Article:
The ramifications of this union are significant. Not only would this cut the number of US national carriers from four to three, but it could also spur serious change in the wireless industry, and it all boils down to one crucial reason: better competition. That sounds a little counter-intuitive, since cutting the number of national carriers seems on the surface like it’s reducing competition.
Why is competition such a big deal?
In the announcement, the companies take pains to spell out how the merger will “create more competition.” It isn’t just an effort to reassure subscribers, but also to convince regulators (in this case the FCC and the Department of Justice) to approve the union. Competition is a key point of consideration here, and history bears this out.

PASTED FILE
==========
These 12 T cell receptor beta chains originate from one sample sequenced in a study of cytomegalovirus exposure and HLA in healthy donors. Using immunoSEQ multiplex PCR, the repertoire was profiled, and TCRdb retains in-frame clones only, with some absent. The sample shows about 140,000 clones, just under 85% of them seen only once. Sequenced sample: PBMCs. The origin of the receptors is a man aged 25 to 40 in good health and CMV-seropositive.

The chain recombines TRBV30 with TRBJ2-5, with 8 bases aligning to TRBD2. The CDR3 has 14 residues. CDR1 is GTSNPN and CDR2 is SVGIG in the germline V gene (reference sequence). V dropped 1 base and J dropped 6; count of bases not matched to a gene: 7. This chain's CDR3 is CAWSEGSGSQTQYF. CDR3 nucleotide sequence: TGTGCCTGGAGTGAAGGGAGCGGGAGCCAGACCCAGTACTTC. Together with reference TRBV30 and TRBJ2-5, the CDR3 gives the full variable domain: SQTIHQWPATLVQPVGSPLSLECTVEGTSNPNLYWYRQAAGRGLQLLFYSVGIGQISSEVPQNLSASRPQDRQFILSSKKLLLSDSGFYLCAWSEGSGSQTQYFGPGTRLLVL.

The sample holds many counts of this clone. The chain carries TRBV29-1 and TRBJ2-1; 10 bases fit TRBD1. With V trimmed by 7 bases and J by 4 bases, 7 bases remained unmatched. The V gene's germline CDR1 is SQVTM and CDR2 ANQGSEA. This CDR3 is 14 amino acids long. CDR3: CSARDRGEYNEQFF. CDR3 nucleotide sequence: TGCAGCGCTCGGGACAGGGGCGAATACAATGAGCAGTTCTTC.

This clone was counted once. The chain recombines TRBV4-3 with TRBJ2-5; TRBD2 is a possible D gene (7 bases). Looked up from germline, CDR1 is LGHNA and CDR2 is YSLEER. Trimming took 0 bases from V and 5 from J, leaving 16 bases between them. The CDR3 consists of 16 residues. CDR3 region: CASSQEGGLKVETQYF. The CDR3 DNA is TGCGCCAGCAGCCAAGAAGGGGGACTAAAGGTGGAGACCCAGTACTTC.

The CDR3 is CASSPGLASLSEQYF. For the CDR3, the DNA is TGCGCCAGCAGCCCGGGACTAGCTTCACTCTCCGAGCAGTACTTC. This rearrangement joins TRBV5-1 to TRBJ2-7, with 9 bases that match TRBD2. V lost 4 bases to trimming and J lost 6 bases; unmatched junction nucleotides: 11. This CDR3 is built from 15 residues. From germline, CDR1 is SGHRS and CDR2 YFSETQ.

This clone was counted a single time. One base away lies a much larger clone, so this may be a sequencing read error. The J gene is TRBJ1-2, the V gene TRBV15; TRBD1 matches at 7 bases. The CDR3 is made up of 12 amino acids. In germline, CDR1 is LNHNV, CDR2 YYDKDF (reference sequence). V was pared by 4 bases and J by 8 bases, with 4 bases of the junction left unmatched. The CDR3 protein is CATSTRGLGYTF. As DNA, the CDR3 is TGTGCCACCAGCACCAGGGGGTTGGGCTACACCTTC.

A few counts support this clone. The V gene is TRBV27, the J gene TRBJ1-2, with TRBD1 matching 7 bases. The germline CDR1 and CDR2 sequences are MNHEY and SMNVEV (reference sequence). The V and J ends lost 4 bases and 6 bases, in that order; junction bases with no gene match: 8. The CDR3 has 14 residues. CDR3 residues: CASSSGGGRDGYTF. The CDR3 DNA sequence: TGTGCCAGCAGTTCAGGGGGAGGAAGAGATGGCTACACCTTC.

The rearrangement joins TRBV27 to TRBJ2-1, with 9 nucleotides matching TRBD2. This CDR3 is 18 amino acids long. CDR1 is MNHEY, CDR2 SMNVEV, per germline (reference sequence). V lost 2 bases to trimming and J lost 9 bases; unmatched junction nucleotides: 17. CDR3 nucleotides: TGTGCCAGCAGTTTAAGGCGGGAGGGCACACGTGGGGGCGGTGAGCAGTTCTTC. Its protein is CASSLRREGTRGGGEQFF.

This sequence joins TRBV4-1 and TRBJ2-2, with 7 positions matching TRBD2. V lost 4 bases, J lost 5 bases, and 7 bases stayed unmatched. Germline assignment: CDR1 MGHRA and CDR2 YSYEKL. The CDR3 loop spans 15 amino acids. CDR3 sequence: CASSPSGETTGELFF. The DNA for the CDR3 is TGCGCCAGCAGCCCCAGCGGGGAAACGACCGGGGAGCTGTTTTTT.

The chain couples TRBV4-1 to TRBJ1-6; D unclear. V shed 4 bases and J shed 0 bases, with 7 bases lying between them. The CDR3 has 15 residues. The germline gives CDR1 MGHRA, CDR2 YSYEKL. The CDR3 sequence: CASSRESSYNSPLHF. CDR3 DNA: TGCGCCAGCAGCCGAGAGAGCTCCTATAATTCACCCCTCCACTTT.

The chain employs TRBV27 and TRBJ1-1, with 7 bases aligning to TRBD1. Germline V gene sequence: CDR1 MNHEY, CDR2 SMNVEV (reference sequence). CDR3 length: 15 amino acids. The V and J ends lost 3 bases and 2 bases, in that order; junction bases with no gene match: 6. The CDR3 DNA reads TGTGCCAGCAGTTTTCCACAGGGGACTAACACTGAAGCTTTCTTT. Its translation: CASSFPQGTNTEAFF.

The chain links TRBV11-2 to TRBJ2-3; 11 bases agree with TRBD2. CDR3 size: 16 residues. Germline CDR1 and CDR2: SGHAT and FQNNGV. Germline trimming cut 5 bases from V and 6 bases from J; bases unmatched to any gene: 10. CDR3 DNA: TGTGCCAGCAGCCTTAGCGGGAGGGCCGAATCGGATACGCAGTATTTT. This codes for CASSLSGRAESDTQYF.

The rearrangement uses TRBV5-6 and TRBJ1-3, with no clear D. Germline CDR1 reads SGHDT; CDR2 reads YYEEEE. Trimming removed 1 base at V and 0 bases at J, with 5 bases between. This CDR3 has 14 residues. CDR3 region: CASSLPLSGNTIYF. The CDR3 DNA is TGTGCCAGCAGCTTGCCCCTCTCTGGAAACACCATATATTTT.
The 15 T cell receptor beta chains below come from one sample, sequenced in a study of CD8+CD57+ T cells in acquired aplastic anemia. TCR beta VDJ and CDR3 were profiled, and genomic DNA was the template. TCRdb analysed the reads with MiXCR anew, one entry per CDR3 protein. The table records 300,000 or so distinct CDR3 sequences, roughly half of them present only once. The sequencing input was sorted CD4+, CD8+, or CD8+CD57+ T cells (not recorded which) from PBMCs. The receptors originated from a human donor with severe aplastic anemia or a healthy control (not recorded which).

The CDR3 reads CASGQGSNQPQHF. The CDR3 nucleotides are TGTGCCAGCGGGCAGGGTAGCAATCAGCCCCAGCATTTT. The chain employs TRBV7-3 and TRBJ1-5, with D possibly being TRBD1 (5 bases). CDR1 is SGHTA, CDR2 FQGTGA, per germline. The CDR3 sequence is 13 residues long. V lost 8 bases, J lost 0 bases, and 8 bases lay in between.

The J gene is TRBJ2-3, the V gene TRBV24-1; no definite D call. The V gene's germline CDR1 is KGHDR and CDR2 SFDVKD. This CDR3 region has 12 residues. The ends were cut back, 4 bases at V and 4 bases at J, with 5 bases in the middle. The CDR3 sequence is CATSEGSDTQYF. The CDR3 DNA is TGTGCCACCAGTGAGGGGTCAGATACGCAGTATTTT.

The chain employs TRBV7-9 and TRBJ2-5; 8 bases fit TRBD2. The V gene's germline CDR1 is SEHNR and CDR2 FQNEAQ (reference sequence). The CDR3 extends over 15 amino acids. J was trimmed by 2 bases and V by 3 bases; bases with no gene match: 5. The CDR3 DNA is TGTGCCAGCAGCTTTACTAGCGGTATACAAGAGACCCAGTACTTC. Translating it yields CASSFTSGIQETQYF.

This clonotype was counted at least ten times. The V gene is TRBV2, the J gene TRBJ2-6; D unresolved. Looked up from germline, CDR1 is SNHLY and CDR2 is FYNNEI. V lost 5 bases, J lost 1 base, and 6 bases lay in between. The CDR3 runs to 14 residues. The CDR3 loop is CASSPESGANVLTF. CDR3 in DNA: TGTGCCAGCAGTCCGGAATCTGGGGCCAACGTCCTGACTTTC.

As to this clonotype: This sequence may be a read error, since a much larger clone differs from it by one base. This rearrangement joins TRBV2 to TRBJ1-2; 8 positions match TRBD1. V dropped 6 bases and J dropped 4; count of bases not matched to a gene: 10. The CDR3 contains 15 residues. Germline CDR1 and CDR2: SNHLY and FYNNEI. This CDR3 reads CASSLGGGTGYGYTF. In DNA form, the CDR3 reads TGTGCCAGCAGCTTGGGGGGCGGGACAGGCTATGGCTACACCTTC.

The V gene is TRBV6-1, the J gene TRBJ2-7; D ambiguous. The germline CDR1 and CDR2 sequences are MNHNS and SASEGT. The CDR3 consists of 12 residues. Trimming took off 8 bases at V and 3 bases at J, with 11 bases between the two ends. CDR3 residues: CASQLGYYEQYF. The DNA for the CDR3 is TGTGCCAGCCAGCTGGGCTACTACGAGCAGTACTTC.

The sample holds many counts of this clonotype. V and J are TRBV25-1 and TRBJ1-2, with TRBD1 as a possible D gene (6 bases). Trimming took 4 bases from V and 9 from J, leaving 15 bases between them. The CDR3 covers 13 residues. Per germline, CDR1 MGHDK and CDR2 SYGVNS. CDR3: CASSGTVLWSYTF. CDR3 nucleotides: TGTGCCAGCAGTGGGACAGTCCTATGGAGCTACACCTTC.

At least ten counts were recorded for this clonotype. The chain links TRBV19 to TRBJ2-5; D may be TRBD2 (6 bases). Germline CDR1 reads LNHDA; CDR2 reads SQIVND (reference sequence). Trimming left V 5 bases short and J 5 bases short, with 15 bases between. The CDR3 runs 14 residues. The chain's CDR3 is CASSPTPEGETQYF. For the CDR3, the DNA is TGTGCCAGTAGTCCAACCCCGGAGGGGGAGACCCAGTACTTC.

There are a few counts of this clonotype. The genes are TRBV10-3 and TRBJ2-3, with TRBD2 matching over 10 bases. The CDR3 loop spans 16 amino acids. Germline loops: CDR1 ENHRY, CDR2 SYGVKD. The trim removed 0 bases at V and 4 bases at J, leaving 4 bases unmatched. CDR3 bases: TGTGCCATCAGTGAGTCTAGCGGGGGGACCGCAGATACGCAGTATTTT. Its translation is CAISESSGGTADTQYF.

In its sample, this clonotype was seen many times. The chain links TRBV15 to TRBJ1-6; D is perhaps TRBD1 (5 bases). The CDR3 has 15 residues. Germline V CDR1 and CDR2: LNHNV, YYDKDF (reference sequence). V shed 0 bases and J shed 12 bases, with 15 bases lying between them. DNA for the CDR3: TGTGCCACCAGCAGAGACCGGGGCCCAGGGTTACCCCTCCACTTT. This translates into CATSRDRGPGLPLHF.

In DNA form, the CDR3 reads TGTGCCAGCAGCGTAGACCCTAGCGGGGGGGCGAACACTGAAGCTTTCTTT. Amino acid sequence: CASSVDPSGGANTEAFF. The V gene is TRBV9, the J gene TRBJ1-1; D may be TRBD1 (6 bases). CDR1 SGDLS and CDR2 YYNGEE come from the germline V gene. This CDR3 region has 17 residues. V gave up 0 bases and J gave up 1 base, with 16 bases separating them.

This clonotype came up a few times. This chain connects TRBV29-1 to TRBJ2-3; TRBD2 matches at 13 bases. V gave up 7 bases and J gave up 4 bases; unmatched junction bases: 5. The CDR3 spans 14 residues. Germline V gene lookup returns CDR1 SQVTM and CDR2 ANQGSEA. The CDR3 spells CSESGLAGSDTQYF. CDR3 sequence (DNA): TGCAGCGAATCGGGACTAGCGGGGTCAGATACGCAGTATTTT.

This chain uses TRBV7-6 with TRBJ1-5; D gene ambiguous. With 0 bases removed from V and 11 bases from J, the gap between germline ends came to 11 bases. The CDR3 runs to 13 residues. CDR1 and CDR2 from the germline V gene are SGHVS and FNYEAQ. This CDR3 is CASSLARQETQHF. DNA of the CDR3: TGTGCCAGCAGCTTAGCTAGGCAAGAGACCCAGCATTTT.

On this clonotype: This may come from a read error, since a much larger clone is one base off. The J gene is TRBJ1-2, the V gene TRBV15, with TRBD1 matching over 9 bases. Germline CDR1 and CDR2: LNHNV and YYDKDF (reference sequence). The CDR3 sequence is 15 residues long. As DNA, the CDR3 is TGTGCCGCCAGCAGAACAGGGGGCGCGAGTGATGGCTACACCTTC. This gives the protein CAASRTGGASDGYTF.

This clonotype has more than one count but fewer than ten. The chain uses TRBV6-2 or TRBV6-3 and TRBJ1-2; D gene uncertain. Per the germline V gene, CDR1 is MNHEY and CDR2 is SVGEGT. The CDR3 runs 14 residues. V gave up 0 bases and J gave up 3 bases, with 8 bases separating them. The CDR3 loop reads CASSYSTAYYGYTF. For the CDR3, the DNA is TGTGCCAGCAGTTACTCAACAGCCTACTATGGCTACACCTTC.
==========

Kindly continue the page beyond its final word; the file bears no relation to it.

Back in 2011, when AT&T tried to take over T-Mobile, the DOJ’s Antitrust Division sued the companies involved to block that merger. The concern then was that the resulting carrier would become the largest wireless provider in the US, potentially driving up prices and limiting the options available to consumers. Ultimately, the FCC’s concerns over creating a monopoly were so overwhelming that AT&T withdrew its bid.
Capitalism relies on competition and consumer choice to drive down costs and spur innovation. A monopoly or oligopoly would give the sole (or few) service provider(s) full control over pricing, features and quality of service. Without healthy competition, the entire economic system that the US relies on falls apart.
Why did they do it?
By combining their powers, the “New T-Mobile” is much better…